In Part 1 of this article, we explored how organizations can prevent or remove information or communication disability barriers. For the most part, removing or preventing information or communication barriers involves accessible formats or Communication supports. In Part 2, we outline other things staff should know about preventing or removing information or communication barriers.

Preventing and Removing Information and Communication Barriers, Part 2

Some businesses may be in the process of removing barriers, such as by making their websites accessible. Similarly, businesses might need funding for services like Sign language interpretation or captioning. In the meantime, staff can help people access their information in other ways. For instance, staff can prevent barriers in organizations such as:

In any of these venues, staff can read print documents aloud, such as pamphlets, menus, or forms. Some clients may wish to record the reading aloud in order to refer to it again. Moreover, staff can fill in forms according to a customer or client’s instructions. Alternatively, staff can email the Word or HTML version of a document to a customer. Similarly, staff can create text transcripts of live events. They can then provide copies of the transcripts to customers. Staff should work with each customer to find out the best way of giving information.

Staff Awareness

Furthermore, staff should be aware that most customers will benefit from some formats or supports but not others. For instance, large print will benefit customers who are visually impaired, but customers who are blind cannot use it. Similarly, staff should be aware of basic differences between supports. For example, staff should know that closed captioning and audio description provide contrasting services. Closed captioning benefits customers who are deaf, while audio description benefits customers who are blind.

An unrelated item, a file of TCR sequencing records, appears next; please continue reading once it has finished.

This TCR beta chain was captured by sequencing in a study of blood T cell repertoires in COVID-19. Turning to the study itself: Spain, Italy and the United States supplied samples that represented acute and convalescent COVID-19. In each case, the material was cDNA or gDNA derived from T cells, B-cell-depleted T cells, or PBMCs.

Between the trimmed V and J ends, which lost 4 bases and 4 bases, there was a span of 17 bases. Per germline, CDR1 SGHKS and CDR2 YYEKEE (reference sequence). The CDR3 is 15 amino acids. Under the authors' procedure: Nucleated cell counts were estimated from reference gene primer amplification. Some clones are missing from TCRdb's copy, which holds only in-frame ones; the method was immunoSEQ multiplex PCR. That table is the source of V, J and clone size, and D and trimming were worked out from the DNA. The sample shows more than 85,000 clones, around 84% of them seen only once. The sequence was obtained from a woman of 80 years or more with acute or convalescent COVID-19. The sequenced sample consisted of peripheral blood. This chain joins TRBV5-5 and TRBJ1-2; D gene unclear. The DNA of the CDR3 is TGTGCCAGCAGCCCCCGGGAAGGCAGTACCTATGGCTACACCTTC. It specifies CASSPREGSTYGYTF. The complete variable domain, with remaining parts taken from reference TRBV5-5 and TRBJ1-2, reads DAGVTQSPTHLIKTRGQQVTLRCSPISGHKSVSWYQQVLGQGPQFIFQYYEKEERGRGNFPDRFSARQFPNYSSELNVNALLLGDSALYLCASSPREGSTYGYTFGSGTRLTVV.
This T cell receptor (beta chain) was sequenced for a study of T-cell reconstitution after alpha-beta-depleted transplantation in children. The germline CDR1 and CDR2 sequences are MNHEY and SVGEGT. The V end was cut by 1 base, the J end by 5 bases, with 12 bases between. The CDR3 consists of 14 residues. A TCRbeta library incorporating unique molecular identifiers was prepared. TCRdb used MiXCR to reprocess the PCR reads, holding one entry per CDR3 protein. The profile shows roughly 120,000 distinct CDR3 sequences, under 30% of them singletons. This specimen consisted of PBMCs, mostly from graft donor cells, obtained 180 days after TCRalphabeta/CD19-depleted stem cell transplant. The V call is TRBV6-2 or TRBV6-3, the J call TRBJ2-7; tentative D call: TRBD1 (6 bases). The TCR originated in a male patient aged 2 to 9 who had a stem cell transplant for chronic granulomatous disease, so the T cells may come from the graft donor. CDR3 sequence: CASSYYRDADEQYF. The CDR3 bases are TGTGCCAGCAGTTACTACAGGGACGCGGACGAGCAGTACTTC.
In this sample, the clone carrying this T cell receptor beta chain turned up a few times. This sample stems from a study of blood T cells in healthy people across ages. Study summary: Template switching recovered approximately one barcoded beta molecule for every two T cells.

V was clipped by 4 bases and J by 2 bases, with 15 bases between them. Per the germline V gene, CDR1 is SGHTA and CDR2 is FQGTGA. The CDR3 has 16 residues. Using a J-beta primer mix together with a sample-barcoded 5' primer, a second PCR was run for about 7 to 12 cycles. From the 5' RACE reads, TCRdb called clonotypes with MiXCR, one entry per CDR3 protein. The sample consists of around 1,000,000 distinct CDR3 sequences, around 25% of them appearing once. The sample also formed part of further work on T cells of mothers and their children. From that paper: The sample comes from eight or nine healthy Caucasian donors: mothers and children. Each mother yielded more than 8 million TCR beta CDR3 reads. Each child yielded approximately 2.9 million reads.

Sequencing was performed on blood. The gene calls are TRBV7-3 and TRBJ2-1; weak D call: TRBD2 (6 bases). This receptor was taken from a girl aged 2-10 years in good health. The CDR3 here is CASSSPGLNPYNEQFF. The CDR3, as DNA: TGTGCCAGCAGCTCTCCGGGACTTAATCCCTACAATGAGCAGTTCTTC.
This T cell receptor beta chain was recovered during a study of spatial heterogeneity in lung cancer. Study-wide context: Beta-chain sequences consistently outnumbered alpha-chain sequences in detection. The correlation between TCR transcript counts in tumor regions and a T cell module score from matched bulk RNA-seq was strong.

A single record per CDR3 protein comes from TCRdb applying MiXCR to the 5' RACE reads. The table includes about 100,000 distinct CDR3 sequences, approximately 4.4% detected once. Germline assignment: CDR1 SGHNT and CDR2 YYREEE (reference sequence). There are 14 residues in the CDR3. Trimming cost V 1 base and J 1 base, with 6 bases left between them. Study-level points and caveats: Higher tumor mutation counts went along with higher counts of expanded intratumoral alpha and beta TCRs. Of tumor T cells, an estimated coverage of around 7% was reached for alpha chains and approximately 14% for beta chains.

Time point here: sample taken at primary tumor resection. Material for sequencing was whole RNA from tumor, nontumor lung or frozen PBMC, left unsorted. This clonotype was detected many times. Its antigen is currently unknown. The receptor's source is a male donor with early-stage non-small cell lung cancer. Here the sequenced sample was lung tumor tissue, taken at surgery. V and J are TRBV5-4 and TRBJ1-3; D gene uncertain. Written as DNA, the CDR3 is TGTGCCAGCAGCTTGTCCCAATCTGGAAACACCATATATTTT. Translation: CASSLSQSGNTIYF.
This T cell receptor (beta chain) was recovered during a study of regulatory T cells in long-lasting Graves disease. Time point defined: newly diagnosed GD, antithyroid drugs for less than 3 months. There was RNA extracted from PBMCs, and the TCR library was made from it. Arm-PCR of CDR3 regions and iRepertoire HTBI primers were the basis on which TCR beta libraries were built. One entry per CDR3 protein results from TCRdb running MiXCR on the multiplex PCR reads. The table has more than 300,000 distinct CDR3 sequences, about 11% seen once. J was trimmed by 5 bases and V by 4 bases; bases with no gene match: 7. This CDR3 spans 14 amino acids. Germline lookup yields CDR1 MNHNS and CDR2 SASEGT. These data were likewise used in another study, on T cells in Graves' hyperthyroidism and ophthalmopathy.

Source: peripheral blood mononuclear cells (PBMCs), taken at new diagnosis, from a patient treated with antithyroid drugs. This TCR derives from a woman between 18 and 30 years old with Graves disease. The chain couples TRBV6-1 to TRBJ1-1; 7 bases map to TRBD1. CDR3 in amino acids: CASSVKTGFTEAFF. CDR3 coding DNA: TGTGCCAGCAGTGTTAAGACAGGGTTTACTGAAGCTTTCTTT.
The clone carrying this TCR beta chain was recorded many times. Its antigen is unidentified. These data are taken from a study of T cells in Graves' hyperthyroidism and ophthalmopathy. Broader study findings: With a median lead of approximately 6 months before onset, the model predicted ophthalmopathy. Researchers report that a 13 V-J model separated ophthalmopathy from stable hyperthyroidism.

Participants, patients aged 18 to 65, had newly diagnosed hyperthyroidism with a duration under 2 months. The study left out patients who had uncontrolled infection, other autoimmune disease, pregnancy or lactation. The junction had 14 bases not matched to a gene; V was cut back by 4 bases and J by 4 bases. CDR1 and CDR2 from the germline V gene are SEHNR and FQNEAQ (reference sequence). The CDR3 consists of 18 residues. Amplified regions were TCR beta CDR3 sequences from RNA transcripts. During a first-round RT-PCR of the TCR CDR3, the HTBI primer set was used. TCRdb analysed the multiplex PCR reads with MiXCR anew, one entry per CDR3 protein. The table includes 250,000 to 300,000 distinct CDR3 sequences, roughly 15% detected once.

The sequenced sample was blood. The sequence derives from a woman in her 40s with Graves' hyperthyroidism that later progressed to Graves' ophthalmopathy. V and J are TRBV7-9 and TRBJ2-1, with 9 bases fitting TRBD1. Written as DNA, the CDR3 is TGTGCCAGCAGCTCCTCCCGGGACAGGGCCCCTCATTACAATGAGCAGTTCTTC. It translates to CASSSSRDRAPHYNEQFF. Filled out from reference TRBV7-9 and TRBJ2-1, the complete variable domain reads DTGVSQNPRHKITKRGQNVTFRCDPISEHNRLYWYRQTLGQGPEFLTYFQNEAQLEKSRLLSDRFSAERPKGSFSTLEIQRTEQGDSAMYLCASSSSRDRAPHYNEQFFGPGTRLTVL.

Therefore, staff should notify every customer about all formats or supports they have. This courtesy allows customers to choose the support that works best for them, instead of being offered the wrong support. Moreover, customers also avoid the barrier of needing to find and ask a staff member for support. In addition, customers without disabilities may also be interested in a business’s accessibility. If they have loved ones, neighbours, or colleagues with disabilities, they may spread awareness about businesses with accessible information.

Preventing Barriers

Moreover, designers of new information and communications can prevent barriers from happening in the first place. For instance, they can create captions for all audio content, or provide text transcripts in advance, when possible. Likewise, they can design new PDF documents using text, rather than images. Furthermore, they can consult with people who have disabilities to find out if they have designed barriers without meaning to. For instance, they can hire people with disabilities to test the accessibility of all new web content. In this way, businesses can also learn how to avoid barriers in future. Finally, businesses should state in their accessibility policies that their staff are willing to resolve barriers. As a result, people will create fewer information or communication barriers and move more freely.




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Preventing and Removing Information or Communication Barriers, Part 1


In our last article, we explored how information and communication barriers limit access for people with various disabilities. In this article, we will consider how businesses can prevent or remove barriers. Preventing and removing information or communication barriers makes businesses welcoming to people of all abilities.

Preventing and Removing Information or Communication Barriers, Part 1

Businesses can find many solutions to help people access information and communication.

For example, businesses can have:

Different kinds of businesses can find ways of removing information or communication barriers, including:

Accessible Format Awareness

When businesses are removing information and communication barriers using accessible formats, Staff should know how to help people access those formats. For instance, staff should know:

  • What information is available in what format(s)
  • Where hard copies are kept 
  • Whether hard-copy Braille or large print versions can be created upon request
  • How customers can find web versions